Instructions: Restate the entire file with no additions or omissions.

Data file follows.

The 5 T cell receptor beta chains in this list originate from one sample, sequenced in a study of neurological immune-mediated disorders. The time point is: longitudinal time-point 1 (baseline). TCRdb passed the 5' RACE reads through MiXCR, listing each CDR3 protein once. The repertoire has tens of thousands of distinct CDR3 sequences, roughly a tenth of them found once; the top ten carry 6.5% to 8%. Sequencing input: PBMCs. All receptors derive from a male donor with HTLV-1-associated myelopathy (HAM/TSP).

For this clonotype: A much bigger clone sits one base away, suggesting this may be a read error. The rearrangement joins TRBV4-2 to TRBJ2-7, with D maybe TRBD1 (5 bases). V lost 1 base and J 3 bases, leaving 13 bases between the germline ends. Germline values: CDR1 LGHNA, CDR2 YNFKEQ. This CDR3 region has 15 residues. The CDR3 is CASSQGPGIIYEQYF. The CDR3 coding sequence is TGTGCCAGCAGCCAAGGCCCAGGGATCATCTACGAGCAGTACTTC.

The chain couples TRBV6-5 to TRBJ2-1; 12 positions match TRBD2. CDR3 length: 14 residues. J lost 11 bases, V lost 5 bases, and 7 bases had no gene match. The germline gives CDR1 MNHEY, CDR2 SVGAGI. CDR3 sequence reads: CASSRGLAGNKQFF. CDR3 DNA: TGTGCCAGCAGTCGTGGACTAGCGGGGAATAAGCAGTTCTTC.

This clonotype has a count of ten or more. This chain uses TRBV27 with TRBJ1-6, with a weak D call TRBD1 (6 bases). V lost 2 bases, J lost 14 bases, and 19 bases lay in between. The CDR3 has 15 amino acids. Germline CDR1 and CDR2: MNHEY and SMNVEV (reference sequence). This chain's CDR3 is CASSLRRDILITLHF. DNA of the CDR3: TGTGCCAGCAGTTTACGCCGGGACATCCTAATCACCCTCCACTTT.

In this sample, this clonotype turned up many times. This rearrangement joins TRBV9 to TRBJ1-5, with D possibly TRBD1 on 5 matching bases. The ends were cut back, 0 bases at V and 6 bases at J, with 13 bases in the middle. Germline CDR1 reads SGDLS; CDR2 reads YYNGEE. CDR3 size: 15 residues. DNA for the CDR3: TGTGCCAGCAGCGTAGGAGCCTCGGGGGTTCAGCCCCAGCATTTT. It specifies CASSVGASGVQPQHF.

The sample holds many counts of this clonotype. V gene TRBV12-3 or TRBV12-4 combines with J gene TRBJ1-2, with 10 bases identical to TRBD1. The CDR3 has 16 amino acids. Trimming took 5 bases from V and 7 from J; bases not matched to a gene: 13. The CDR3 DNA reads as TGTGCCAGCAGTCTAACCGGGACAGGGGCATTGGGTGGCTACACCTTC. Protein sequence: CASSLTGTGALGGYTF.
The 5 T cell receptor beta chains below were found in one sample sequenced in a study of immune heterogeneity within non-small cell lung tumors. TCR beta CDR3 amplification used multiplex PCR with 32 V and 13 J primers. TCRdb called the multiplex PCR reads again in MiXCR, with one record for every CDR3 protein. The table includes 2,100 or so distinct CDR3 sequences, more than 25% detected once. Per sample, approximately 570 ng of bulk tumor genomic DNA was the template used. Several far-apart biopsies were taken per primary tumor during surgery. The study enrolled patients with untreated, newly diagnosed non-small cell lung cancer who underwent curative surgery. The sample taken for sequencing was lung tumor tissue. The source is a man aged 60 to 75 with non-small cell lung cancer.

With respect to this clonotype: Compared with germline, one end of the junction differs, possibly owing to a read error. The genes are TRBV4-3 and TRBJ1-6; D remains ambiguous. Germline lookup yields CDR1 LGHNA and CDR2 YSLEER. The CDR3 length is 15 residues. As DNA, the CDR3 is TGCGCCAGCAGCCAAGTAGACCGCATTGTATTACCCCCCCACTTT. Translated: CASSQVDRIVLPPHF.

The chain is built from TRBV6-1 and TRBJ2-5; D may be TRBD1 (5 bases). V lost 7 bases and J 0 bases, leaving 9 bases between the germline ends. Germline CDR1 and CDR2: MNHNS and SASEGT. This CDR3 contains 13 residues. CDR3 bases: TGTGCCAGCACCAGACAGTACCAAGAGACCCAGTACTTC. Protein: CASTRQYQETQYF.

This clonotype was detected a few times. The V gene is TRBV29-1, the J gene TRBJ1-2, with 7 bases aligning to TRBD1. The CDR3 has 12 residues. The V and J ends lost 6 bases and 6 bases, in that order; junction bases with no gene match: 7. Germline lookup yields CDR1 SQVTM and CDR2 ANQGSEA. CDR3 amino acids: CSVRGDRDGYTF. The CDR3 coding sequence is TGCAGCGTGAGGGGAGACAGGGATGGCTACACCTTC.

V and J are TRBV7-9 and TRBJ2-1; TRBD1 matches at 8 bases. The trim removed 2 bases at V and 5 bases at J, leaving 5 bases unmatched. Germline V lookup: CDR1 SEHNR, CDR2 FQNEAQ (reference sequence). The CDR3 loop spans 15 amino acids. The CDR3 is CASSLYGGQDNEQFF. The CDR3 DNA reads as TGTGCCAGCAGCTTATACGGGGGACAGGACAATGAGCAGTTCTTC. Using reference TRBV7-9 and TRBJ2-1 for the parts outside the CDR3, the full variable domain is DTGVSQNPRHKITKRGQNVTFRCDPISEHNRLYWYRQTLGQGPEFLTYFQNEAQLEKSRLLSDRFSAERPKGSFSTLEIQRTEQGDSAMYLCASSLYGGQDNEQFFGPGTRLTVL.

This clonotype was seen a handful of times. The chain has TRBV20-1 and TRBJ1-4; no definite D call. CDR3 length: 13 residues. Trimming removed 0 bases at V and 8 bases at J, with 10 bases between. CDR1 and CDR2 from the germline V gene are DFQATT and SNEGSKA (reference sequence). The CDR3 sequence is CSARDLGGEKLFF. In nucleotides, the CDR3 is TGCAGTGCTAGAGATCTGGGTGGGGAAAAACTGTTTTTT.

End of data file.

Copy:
The 5 T cell receptor beta chains in this list originate from one sample, sequenced in a study of neurological immune-mediated disorders. The time point is: longitudinal time-point 1 (baseline). TCRdb passed the 5' RACE reads through MiXCR, listing each CDR3 protein once. The repertoire has tens of thousands of distinct CDR3 sequences, roughly a tenth of them found once; the top ten carry 6.5% to 8%. Sequencing input: PBMCs. All receptors derive from a male donor with HTLV-1-associated myelopathy (HAM/TSP).

For this clonotype: A much bigger clone sits one base away, suggesting this may be a read error. The rearrangement joins TRBV4-2 to TRBJ2-7, with D maybe TRBD1 (5 bases). V lost 1 base and J 3 bases, leaving 13 bases between the germline ends. Germline values: CDR1 LGHNA, CDR2 YNFKEQ. This CDR3 region has 15 residues. The CDR3 is CASSQGPGIIYEQYF. The CDR3 coding sequence is TGTGCCAGCAGCCAAGGCCCAGGGATCATCTACGAGCAGTACTTC.

The chain couples TRBV6-5 to TRBJ2-1; 12 positions match TRBD2. CDR3 length: 14 residues. J lost 11 bases, V lost 5 bases, and 7 bases had no gene match. The germline gives CDR1 MNHEY, CDR2 SVGAGI. CDR3 sequence reads: CASSRGLAGNKQFF. CDR3 DNA: TGTGCCAGCAGTCGTGGACTAGCGGGGAATAAGCAGTTCTTC.

This clonotype has a count of ten or more. This chain uses TRBV27 with TRBJ1-6, with a weak D call TRBD1 (6 bases). V lost 2 bases, J lost 14 bases, and 19 bases lay in between. The CDR3 has 15 amino acids. Germline CDR1 and CDR2: MNHEY and SMNVEV (reference sequence). This chain's CDR3 is CASSLRRDILITLHF. DNA of the CDR3: TGTGCCAGCAGTTTACGCCGGGACATCCTAATCACCCTCCACTTT.

In this sample, this clonotype turned up many times. This rearrangement joins TRBV9 to TRBJ1-5, with D possibly TRBD1 on 5 matching bases. The ends were cut back, 0 bases at V and 6 bases at J, with 13 bases in the middle. Germline CDR1 reads SGDLS; CDR2 reads YYNGEE. CDR3 size: 15 residues. DNA for the CDR3: TGTGCCAGCAGCGTAGGAGCCTCGGGGGTTCAGCCCCAGCATTTT. It specifies CASSVGASGVQPQHF.

The sample holds many counts of this clonotype. V gene TRBV12-3 or TRBV12-4 combines with J gene TRBJ1-2, with 10 bases identical to TRBD1. The CDR3 has 16 amino acids. Trimming took 5 bases from V and 7 from J; bases not matched to a gene: 13. The CDR3 DNA reads as TGTGCCAGCAGTCTAACCGGGACAGGGGCATTGGGTGGCTACACCTTC. Protein sequence: CASSLTGTGALGGYTF.
The 5 T cell receptor beta chains below were found in one sample sequenced in a study of immune heterogeneity within non-small cell lung tumors. TCR beta CDR3 amplification used multiplex PCR with 32 V and 13 J primers. TCRdb called the multiplex PCR reads again in MiXCR, with one record for every CDR3 protein. The table includes 2,100 or so distinct CDR3 sequences, more than 25% detected once. Per sample, approximately 570 ng of bulk tumor genomic DNA was the template used. Several far-apart biopsies were taken per primary tumor during surgery. The study enrolled patients with untreated, newly diagnosed non-small cell lung cancer who underwent curative surgery. The sample taken for sequencing was lung tumor tissue. The source is a man aged 60 to 75 with non-small cell lung cancer.

With respect to this clonotype: Compared with germline, one end of the junction differs, possibly owing to a read error. The genes are TRBV4-3 and TRBJ1-6; D remains ambiguous. Germline lookup yields CDR1 LGHNA and CDR2 YSLEER. The CDR3 length is 15 residues. As DNA, the CDR3 is TGCGCCAGCAGCCAAGTAGACCGCATTGTATTACCCCCCCACTTT. Translated: CASSQVDRIVLPPHF.

The chain is built from TRBV6-1 and TRBJ2-5; D may be TRBD1 (5 bases). V lost 7 bases and J 0 bases, leaving 9 bases between the germline ends. Germline CDR1 and CDR2: MNHNS and SASEGT. This CDR3 contains 13 residues. CDR3 bases: TGTGCCAGCACCAGACAGTACCAAGAGACCCAGTACTTC. Protein: CASTRQYQETQYF.

This clonotype was detected a few times. The V gene is TRBV29-1, the J gene TRBJ1-2, with 7 bases aligning to TRBD1. The CDR3 has 12 residues. The V and J ends lost 6 bases and 6 bases, in that order; junction bases with no gene match: 7. Germline lookup yields CDR1 SQVTM and CDR2 ANQGSEA. CDR3 amino acids: CSVRGDRDGYTF. The CDR3 coding sequence is TGCAGCGTGAGGGGAGACAGGGATGGCTACACCTTC.

V and J are TRBV7-9 and TRBJ2-1; TRBD1 matches at 8 bases. The trim removed 2 bases at V and 5 bases at J, leaving 5 bases unmatched. Germline V lookup: CDR1 SEHNR, CDR2 FQNEAQ (reference sequence). The CDR3 loop spans 15 amino acids. The CDR3 is CASSLYGGQDNEQFF. The CDR3 DNA reads as TGTGCCAGCAGCTTATACGGGGGACAGGACAATGAGCAGTTCTTC. Using reference TRBV7-9 and TRBJ2-1 for the parts outside the CDR3, the full variable domain is DTGVSQNPRHKITKRGQNVTFRCDPISEHNRLYWYRQTLGQGPEFLTYFQNEAQLEKSRLLSDRFSAERPKGSFSTLEIQRTEQGDSAMYLCASSLYGGQDNEQFFGPGTRLTVL.

This clonotype was seen a handful of times. The chain has TRBV20-1 and TRBJ1-4; no definite D call. CDR3 length: 13 residues. Trimming removed 0 bases at V and 8 bases at J, with 10 bases between. CDR1 and CDR2 from the germline V gene are DFQATT and SNEGSKA (reference sequence). The CDR3 sequence is CSARDLGGEKLFF. In nucleotides, the CDR3 is TGCAGTGCTAGAGATCTGGGTGGGGAAAAACTGTTTTTT.